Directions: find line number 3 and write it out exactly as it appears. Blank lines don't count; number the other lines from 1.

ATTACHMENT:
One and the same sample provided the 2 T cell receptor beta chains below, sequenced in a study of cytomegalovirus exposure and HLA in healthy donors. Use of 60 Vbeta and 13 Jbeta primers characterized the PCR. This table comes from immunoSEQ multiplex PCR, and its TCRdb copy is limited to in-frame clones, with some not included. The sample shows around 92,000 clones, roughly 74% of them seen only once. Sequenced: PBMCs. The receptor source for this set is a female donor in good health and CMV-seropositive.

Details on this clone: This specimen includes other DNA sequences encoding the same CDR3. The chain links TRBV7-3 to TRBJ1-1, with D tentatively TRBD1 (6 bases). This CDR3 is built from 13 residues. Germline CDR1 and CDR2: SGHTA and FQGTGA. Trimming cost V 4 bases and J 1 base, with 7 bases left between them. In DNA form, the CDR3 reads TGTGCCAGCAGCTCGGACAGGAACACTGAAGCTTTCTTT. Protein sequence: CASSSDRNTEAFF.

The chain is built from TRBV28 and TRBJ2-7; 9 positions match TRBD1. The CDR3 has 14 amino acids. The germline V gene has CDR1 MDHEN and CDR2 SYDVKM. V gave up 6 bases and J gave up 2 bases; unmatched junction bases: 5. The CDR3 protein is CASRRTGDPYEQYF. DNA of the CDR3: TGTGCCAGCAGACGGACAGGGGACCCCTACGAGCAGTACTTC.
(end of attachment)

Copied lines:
The chain is built from TRBV28 and TRBJ2-7; 9 positions match TRBD1. The CDR3 has 14 amino acids. The germline V gene has CDR1 MDHEN and CDR2 SYDVKM. V gave up 6 bases and J gave up 2 bases; unmatched junction bases: 5. The CDR3 protein is CASRRTGDPYEQYF. DNA of the CDR3: TGTGCCAGCAGACGGACAGGGGACCCCTACGAGCAGTACTTC.